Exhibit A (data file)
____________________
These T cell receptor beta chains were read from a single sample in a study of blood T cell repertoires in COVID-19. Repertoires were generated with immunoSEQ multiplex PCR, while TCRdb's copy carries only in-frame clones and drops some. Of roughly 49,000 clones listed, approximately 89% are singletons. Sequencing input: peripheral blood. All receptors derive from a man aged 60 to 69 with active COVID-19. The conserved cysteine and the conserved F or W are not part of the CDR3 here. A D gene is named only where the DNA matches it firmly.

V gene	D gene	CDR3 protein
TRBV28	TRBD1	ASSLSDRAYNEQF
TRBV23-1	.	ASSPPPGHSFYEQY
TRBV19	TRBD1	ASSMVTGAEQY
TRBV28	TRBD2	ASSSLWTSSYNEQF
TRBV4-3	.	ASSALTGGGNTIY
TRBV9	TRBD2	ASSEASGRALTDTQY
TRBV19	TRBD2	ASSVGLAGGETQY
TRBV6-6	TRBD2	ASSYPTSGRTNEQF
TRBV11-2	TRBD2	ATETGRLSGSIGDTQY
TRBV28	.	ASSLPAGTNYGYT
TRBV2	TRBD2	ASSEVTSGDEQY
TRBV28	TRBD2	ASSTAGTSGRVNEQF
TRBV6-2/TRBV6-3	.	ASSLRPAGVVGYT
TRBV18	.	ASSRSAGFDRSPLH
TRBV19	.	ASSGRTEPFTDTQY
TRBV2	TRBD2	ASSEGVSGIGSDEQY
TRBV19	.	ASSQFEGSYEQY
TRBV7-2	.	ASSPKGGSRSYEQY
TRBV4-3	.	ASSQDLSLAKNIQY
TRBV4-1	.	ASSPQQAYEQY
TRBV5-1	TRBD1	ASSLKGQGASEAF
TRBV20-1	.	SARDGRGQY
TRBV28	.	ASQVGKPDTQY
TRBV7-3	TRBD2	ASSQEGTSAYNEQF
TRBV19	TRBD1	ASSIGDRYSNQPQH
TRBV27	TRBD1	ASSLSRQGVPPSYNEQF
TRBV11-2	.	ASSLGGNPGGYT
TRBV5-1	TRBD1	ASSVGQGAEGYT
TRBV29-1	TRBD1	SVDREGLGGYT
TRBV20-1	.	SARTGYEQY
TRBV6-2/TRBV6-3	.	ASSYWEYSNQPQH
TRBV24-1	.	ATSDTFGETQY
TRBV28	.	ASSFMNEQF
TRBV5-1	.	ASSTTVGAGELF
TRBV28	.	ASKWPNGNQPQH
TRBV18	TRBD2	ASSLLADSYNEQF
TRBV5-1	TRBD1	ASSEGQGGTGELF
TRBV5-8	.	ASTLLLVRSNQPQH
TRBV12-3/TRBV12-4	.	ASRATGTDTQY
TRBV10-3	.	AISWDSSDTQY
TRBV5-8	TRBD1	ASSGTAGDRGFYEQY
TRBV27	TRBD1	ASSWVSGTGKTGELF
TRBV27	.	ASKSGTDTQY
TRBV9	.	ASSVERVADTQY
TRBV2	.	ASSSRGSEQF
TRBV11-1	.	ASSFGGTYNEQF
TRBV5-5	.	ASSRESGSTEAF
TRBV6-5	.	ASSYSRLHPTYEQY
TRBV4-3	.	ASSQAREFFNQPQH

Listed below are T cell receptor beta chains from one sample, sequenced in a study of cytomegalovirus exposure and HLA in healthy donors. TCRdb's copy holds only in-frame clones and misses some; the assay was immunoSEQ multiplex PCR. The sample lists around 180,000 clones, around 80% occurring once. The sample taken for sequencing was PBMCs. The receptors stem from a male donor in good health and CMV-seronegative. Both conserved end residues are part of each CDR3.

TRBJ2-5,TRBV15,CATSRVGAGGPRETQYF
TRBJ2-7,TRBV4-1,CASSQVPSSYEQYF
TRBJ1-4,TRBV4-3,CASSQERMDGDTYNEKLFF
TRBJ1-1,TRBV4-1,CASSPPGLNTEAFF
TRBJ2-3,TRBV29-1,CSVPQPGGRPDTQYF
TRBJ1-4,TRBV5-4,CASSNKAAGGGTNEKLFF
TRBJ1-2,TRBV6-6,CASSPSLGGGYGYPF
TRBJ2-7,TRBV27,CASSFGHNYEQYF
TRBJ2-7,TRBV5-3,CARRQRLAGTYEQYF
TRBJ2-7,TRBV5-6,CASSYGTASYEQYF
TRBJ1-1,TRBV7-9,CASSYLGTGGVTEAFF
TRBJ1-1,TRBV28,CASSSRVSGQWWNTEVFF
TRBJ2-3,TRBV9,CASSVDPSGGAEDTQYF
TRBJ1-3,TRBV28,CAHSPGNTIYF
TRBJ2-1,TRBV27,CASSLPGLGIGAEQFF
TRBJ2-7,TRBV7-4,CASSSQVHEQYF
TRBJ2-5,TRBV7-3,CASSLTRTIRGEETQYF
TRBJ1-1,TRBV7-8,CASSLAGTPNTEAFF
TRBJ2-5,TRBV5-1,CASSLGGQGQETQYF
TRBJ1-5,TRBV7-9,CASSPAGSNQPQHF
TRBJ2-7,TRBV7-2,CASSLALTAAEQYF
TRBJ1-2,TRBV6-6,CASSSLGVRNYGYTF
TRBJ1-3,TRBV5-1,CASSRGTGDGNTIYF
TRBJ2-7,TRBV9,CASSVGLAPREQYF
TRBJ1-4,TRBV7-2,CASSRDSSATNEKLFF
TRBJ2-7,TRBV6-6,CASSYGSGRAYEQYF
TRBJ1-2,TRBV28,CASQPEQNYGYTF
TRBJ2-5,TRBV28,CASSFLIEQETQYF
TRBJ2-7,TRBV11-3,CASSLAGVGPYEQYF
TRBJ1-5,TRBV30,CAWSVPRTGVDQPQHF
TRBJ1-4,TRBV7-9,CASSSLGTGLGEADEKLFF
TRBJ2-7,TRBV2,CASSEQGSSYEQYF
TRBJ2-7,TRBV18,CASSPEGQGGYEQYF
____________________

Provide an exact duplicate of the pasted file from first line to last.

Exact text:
These T cell receptor beta chains were read from a single sample in a study of blood T cell repertoires in COVID-19. Repertoires were generated with immunoSEQ multiplex PCR, while TCRdb's copy carries only in-frame clones and drops some. Of roughly 49,000 clones listed, approximately 89% are singletons. Sequencing input: peripheral blood. All receptors derive from a man aged 60 to 69 with active COVID-19. The conserved cysteine and the conserved F or W are not part of the CDR3 here. A D gene is named only where the DNA matches it firmly.

V gene	D gene	CDR3 protein
TRBV28	TRBD1	ASSLSDRAYNEQF
TRBV23-1	.	ASSPPPGHSFYEQY
TRBV19	TRBD1	ASSMVTGAEQY
TRBV28	TRBD2	ASSSLWTSSYNEQF
TRBV4-3	.	ASSALTGGGNTIY
TRBV9	TRBD2	ASSEASGRALTDTQY
TRBV19	TRBD2	ASSVGLAGGETQY
TRBV6-6	TRBD2	ASSYPTSGRTNEQF
TRBV11-2	TRBD2	ATETGRLSGSIGDTQY
TRBV28	.	ASSLPAGTNYGYT
TRBV2	TRBD2	ASSEVTSGDEQY
TRBV28	TRBD2	ASSTAGTSGRVNEQF
TRBV6-2/TRBV6-3	.	ASSLRPAGVVGYT
TRBV18	.	ASSRSAGFDRSPLH
TRBV19	.	ASSGRTEPFTDTQY
TRBV2	TRBD2	ASSEGVSGIGSDEQY
TRBV19	.	ASSQFEGSYEQY
TRBV7-2	.	ASSPKGGSRSYEQY
TRBV4-3	.	ASSQDLSLAKNIQY
TRBV4-1	.	ASSPQQAYEQY
TRBV5-1	TRBD1	ASSLKGQGASEAF
TRBV20-1	.	SARDGRGQY
TRBV28	.	ASQVGKPDTQY
TRBV7-3	TRBD2	ASSQEGTSAYNEQF
TRBV19	TRBD1	ASSIGDRYSNQPQH
TRBV27	TRBD1	ASSLSRQGVPPSYNEQF
TRBV11-2	.	ASSLGGNPGGYT
TRBV5-1	TRBD1	ASSVGQGAEGYT
TRBV29-1	TRBD1	SVDREGLGGYT
TRBV20-1	.	SARTGYEQY
TRBV6-2/TRBV6-3	.	ASSYWEYSNQPQH
TRBV24-1	.	ATSDTFGETQY
TRBV28	.	ASSFMNEQF
TRBV5-1	.	ASSTTVGAGELF
TRBV28	.	ASKWPNGNQPQH
TRBV18	TRBD2	ASSLLADSYNEQF
TRBV5-1	TRBD1	ASSEGQGGTGELF
TRBV5-8	.	ASTLLLVRSNQPQH
TRBV12-3/TRBV12-4	.	ASRATGTDTQY
TRBV10-3	.	AISWDSSDTQY
TRBV5-8	TRBD1	ASSGTAGDRGFYEQY
TRBV27	TRBD1	ASSWVSGTGKTGELF
TRBV27	.	ASKSGTDTQY
TRBV9	.	ASSVERVADTQY
TRBV2	.	ASSSRGSEQF
TRBV11-1	.	ASSFGGTYNEQF
TRBV5-5	.	ASSRESGSTEAF
TRBV6-5	.	ASSYSRLHPTYEQY
TRBV4-3	.	ASSQAREFFNQPQH

Listed below are T cell receptor beta chains from one sample, sequenced in a study of cytomegalovirus exposure and HLA in healthy donors. TCRdb's copy holds only in-frame clones and misses some; the assay was immunoSEQ multiplex PCR. The sample lists around 180,000 clones, around 80% occurring once. The sample taken for sequencing was PBMCs. The receptors stem from a male donor in good health and CMV-seronegative. Both conserved end residues are part of each CDR3.

TRBJ2-5,TRBV15,CATSRVGAGGPRETQYF
TRBJ2-7,TRBV4-1,CASSQVPSSYEQYF
TRBJ1-4,TRBV4-3,CASSQERMDGDTYNEKLFF
TRBJ1-1,TRBV4-1,CASSPPGLNTEAFF
TRBJ2-3,TRBV29-1,CSVPQPGGRPDTQYF
TRBJ1-4,TRBV5-4,CASSNKAAGGGTNEKLFF
TRBJ1-2,TRBV6-6,CASSPSLGGGYGYPF
TRBJ2-7,TRBV27,CASSFGHNYEQYF
TRBJ2-7,TRBV5-3,CARRQRLAGTYEQYF
TRBJ2-7,TRBV5-6,CASSYGTASYEQYF
TRBJ1-1,TRBV7-9,CASSYLGTGGVTEAFF
TRBJ1-1,TRBV28,CASSSRVSGQWWNTEVFF
TRBJ2-3,TRBV9,CASSVDPSGGAEDTQYF
TRBJ1-3,TRBV28,CAHSPGNTIYF
TRBJ2-1,TRBV27,CASSLPGLGIGAEQFF
TRBJ2-7,TRBV7-4,CASSSQVHEQYF
TRBJ2-5,TRBV7-3,CASSLTRTIRGEETQYF
TRBJ1-1,TRBV7-8,CASSLAGTPNTEAFF
TRBJ2-5,TRBV5-1,CASSLGGQGQETQYF
TRBJ1-5,TRBV7-9,CASSPAGSNQPQHF
TRBJ2-7,TRBV7-2,CASSLALTAAEQYF
TRBJ1-2,TRBV6-6,CASSSLGVRNYGYTF
TRBJ1-3,TRBV5-1,CASSRGTGDGNTIYF
TRBJ2-7,TRBV9,CASSVGLAPREQYF
TRBJ1-4,TRBV7-2,CASSRDSSATNEKLFF
TRBJ2-7,TRBV6-6,CASSYGSGRAYEQYF
TRBJ1-2,TRBV28,CASQPEQNYGYTF
TRBJ2-5,TRBV28,CASSFLIEQETQYF
TRBJ2-7,TRBV11-3,CASSLAGVGPYEQYF
TRBJ1-5,TRBV30,CAWSVPRTGVDQPQHF
TRBJ1-4,TRBV7-9,CASSSLGTGLGEADEKLFF
TRBJ2-7,TRBV2,CASSEQGSSYEQYF
TRBJ2-7,TRBV18,CASSPEGQGGYEQYF